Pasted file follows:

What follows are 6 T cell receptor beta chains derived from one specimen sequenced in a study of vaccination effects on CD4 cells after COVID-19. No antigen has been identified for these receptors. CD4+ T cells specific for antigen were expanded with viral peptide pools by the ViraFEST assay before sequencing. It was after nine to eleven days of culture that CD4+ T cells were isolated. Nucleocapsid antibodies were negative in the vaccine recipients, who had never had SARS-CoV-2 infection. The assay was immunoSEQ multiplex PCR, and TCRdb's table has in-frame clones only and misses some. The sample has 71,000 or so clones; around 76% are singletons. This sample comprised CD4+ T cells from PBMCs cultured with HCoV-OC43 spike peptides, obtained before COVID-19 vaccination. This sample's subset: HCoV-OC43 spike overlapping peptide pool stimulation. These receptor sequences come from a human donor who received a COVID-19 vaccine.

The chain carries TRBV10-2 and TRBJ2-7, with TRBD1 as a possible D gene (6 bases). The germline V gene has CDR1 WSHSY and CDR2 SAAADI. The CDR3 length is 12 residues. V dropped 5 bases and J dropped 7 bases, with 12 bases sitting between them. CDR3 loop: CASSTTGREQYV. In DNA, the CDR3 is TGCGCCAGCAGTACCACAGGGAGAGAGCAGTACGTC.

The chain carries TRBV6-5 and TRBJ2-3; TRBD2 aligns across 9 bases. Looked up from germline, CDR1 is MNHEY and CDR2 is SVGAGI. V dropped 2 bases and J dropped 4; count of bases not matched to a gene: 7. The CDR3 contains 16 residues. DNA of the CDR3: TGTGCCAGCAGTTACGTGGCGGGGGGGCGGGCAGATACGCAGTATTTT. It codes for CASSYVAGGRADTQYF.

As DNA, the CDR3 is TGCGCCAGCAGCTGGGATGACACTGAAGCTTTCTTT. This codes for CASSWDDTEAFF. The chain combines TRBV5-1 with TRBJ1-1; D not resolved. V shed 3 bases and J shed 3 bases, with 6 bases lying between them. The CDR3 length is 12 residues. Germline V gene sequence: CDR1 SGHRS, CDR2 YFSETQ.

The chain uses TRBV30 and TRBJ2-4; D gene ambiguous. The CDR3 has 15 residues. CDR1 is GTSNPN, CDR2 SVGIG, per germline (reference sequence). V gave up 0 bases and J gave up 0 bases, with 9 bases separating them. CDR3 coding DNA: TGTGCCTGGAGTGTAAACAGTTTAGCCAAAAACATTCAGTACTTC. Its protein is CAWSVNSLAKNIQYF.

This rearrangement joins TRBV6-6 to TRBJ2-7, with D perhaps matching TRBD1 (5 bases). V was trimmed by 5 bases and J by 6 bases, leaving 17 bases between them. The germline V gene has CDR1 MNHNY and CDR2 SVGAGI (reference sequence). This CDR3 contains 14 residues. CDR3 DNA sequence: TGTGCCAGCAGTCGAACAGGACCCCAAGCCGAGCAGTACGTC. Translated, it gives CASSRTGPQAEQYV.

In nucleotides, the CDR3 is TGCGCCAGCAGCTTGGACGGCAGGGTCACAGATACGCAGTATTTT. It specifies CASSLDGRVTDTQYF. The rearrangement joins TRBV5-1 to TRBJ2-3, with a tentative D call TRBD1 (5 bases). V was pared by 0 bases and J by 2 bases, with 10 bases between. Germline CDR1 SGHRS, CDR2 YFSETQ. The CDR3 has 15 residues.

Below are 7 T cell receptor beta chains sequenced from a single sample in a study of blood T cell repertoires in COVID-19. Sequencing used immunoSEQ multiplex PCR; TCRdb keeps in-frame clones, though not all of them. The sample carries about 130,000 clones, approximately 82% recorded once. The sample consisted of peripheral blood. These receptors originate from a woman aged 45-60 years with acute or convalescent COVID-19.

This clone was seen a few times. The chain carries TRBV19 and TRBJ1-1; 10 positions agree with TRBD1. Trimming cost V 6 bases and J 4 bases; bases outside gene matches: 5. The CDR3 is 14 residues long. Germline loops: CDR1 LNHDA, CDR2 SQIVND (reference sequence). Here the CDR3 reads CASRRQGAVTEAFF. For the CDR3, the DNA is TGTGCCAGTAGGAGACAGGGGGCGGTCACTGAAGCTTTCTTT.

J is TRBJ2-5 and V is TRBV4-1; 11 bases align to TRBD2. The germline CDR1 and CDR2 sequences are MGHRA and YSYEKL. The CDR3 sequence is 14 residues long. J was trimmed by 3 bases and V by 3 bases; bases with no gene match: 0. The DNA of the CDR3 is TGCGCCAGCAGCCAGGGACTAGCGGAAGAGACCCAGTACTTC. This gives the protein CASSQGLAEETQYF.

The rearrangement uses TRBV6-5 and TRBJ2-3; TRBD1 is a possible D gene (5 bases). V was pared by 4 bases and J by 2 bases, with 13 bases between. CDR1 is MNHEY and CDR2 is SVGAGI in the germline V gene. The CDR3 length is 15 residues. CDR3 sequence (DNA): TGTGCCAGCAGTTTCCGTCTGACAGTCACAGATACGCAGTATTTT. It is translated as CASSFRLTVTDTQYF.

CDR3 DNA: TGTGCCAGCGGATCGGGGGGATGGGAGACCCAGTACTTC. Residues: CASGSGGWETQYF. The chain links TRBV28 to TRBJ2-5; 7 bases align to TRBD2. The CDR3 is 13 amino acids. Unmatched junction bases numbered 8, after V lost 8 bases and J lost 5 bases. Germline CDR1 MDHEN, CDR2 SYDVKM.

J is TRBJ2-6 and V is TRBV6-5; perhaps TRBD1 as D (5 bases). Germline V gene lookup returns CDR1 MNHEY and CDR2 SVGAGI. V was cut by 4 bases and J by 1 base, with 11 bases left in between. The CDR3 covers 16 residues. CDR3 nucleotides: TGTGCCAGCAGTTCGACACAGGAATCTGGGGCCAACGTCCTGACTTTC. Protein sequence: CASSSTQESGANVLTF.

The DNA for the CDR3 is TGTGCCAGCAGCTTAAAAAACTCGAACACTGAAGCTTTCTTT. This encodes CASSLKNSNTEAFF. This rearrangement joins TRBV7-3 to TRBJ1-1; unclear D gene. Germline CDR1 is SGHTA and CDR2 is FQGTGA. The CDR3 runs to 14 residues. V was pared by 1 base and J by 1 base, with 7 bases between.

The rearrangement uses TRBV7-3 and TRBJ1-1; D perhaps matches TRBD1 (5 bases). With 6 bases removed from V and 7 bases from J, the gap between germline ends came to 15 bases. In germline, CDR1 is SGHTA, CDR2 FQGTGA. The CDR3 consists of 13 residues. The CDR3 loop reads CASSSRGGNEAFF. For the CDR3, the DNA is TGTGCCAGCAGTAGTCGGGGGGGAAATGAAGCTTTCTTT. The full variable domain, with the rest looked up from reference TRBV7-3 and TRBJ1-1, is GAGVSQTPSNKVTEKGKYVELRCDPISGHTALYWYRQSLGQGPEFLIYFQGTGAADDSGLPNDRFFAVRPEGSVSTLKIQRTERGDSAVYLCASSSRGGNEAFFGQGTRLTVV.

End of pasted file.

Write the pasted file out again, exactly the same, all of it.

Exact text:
What follows are 6 T cell receptor beta chains derived from one specimen sequenced in a study of vaccination effects on CD4 cells after COVID-19. No antigen has been identified for these receptors. CD4+ T cells specific for antigen were expanded with viral peptide pools by the ViraFEST assay before sequencing. It was after nine to eleven days of culture that CD4+ T cells were isolated. Nucleocapsid antibodies were negative in the vaccine recipients, who had never had SARS-CoV-2 infection. The assay was immunoSEQ multiplex PCR, and TCRdb's table has in-frame clones only and misses some. The sample has 71,000 or so clones; around 76% are singletons. This sample comprised CD4+ T cells from PBMCs cultured with HCoV-OC43 spike peptides, obtained before COVID-19 vaccination. This sample's subset: HCoV-OC43 spike overlapping peptide pool stimulation. These receptor sequences come from a human donor who received a COVID-19 vaccine.

The chain carries TRBV10-2 and TRBJ2-7, with TRBD1 as a possible D gene (6 bases). The germline V gene has CDR1 WSHSY and CDR2 SAAADI. The CDR3 length is 12 residues. V dropped 5 bases and J dropped 7 bases, with 12 bases sitting between them. CDR3 loop: CASSTTGREQYV. In DNA, the CDR3 is TGCGCCAGCAGTACCACAGGGAGAGAGCAGTACGTC.

The chain carries TRBV6-5 and TRBJ2-3; TRBD2 aligns across 9 bases. Looked up from germline, CDR1 is MNHEY and CDR2 is SVGAGI. V dropped 2 bases and J dropped 4; count of bases not matched to a gene: 7. The CDR3 contains 16 residues. DNA of the CDR3: TGTGCCAGCAGTTACGTGGCGGGGGGGCGGGCAGATACGCAGTATTTT. It codes for CASSYVAGGRADTQYF.

As DNA, the CDR3 is TGCGCCAGCAGCTGGGATGACACTGAAGCTTTCTTT. This codes for CASSWDDTEAFF. The chain combines TRBV5-1 with TRBJ1-1; D not resolved. V shed 3 bases and J shed 3 bases, with 6 bases lying between them. The CDR3 length is 12 residues. Germline V gene sequence: CDR1 SGHRS, CDR2 YFSETQ.

The chain uses TRBV30 and TRBJ2-4; D gene ambiguous. The CDR3 has 15 residues. CDR1 is GTSNPN, CDR2 SVGIG, per germline (reference sequence). V gave up 0 bases and J gave up 0 bases, with 9 bases separating them. CDR3 coding DNA: TGTGCCTGGAGTGTAAACAGTTTAGCCAAAAACATTCAGTACTTC. Its protein is CAWSVNSLAKNIQYF.

This rearrangement joins TRBV6-6 to TRBJ2-7, with D perhaps matching TRBD1 (5 bases). V was trimmed by 5 bases and J by 6 bases, leaving 17 bases between them. The germline V gene has CDR1 MNHNY and CDR2 SVGAGI (reference sequence). This CDR3 contains 14 residues. CDR3 DNA sequence: TGTGCCAGCAGTCGAACAGGACCCCAAGCCGAGCAGTACGTC. Translated, it gives CASSRTGPQAEQYV.

In nucleotides, the CDR3 is TGCGCCAGCAGCTTGGACGGCAGGGTCACAGATACGCAGTATTTT. It specifies CASSLDGRVTDTQYF. The rearrangement joins TRBV5-1 to TRBJ2-3, with a tentative D call TRBD1 (5 bases). V was pared by 0 bases and J by 2 bases, with 10 bases between. Germline CDR1 SGHRS, CDR2 YFSETQ. The CDR3 has 15 residues.

Below are 7 T cell receptor beta chains sequenced from a single sample in a study of blood T cell repertoires in COVID-19. Sequencing used immunoSEQ multiplex PCR; TCRdb keeps in-frame clones, though not all of them. The sample carries about 130,000 clones, approximately 82% recorded once. The sample consisted of peripheral blood. These receptors originate from a woman aged 45-60 years with acute or convalescent COVID-19.

This clone was seen a few times. The chain carries TRBV19 and TRBJ1-1; 10 positions agree with TRBD1. Trimming cost V 6 bases and J 4 bases; bases outside gene matches: 5. The CDR3 is 14 residues long. Germline loops: CDR1 LNHDA, CDR2 SQIVND (reference sequence). Here the CDR3 reads CASRRQGAVTEAFF. For the CDR3, the DNA is TGTGCCAGTAGGAGACAGGGGGCGGTCACTGAAGCTTTCTTT.

J is TRBJ2-5 and V is TRBV4-1; 11 bases align to TRBD2. The germline CDR1 and CDR2 sequences are MGHRA and YSYEKL. The CDR3 sequence is 14 residues long. J was trimmed by 3 bases and V by 3 bases; bases with no gene match: 0. The DNA of the CDR3 is TGCGCCAGCAGCCAGGGACTAGCGGAAGAGACCCAGTACTTC. This gives the protein CASSQGLAEETQYF.

The rearrangement uses TRBV6-5 and TRBJ2-3; TRBD1 is a possible D gene (5 bases). V was pared by 4 bases and J by 2 bases, with 13 bases between. CDR1 is MNHEY and CDR2 is SVGAGI in the germline V gene. The CDR3 length is 15 residues. CDR3 sequence (DNA): TGTGCCAGCAGTTTCCGTCTGACAGTCACAGATACGCAGTATTTT. It is translated as CASSFRLTVTDTQYF.

CDR3 DNA: TGTGCCAGCGGATCGGGGGGATGGGAGACCCAGTACTTC. Residues: CASGSGGWETQYF. The chain links TRBV28 to TRBJ2-5; 7 bases align to TRBD2. The CDR3 is 13 amino acids. Unmatched junction bases numbered 8, after V lost 8 bases and J lost 5 bases. Germline CDR1 MDHEN, CDR2 SYDVKM.

J is TRBJ2-6 and V is TRBV6-5; perhaps TRBD1 as D (5 bases). Germline V gene lookup returns CDR1 MNHEY and CDR2 SVGAGI. V was cut by 4 bases and J by 1 base, with 11 bases left in between. The CDR3 covers 16 residues. CDR3 nucleotides: TGTGCCAGCAGTTCGACACAGGAATCTGGGGCCAACGTCCTGACTTTC. Protein sequence: CASSSTQESGANVLTF.

The DNA for the CDR3 is TGTGCCAGCAGCTTAAAAAACTCGAACACTGAAGCTTTCTTT. This encodes CASSLKNSNTEAFF. This rearrangement joins TRBV7-3 to TRBJ1-1; unclear D gene. Germline CDR1 is SGHTA and CDR2 is FQGTGA. The CDR3 runs to 14 residues. V was pared by 1 base and J by 1 base, with 7 bases between.

The rearrangement uses TRBV7-3 and TRBJ1-1; D perhaps matches TRBD1 (5 bases). With 6 bases removed from V and 7 bases from J, the gap between germline ends came to 15 bases. In germline, CDR1 is SGHTA, CDR2 FQGTGA. The CDR3 consists of 13 residues. The CDR3 loop reads CASSSRGGNEAFF. For the CDR3, the DNA is TGTGCCAGCAGTAGTCGGGGGGGAAATGAAGCTTTCTTT. The full variable domain, with the rest looked up from reference TRBV7-3 and TRBJ1-1, is GAGVSQTPSNKVTEKGKYVELRCDPISGHTALYWYRQSLGQGPEFLIYFQGTGAADDSGLPNDRFFAVRPEGSVSTLKIQRTERGDSAVYLCASSSRGGNEAFFGQGTRLTVV.